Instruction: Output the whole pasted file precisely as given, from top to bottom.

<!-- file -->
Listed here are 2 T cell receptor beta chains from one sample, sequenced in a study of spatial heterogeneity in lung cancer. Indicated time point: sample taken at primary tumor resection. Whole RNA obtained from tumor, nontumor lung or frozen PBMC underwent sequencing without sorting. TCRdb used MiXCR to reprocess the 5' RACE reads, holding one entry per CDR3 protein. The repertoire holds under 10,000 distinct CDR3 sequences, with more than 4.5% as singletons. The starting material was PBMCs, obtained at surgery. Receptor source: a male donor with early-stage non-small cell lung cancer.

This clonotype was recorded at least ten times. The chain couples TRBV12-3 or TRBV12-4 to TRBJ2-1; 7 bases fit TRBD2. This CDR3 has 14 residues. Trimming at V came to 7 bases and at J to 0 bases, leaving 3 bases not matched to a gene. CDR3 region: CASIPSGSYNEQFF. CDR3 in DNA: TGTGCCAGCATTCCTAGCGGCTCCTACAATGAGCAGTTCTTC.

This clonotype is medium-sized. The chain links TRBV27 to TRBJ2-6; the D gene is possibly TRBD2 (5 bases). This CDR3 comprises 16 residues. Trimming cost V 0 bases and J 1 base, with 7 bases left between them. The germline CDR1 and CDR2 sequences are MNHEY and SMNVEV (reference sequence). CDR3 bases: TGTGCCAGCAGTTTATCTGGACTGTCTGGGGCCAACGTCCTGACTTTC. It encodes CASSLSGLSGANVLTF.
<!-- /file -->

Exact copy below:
Listed here are 2 T cell receptor beta chains from one sample, sequenced in a study of spatial heterogeneity in lung cancer. Indicated time point: sample taken at primary tumor resection. Whole RNA obtained from tumor, nontumor lung or frozen PBMC underwent sequencing without sorting. TCRdb used MiXCR to reprocess the 5' RACE reads, holding one entry per CDR3 protein. The repertoire holds under 10,000 distinct CDR3 sequences, with more than 4.5% as singletons. The starting material was PBMCs, obtained at surgery. Receptor source: a male donor with early-stage non-small cell lung cancer.

This clonotype was recorded at least ten times. The chain couples TRBV12-3 or TRBV12-4 to TRBJ2-1; 7 bases fit TRBD2. This CDR3 has 14 residues. Trimming at V came to 7 bases and at J to 0 bases, leaving 3 bases not matched to a gene. CDR3 region: CASIPSGSYNEQFF. CDR3 in DNA: TGTGCCAGCATTCCTAGCGGCTCCTACAATGAGCAGTTCTTC.

This clonotype is medium-sized. The chain links TRBV27 to TRBJ2-6; the D gene is possibly TRBD2 (5 bases). This CDR3 comprises 16 residues. Trimming cost V 0 bases and J 1 base, with 7 bases left between them. The germline CDR1 and CDR2 sequences are MNHEY and SMNVEV (reference sequence). CDR3 bases: TGTGCCAGCAGTTTATCTGGACTGTCTGGGGCCAACGTCCTGACTTTC. It encodes CASSLSGLSGANVLTF.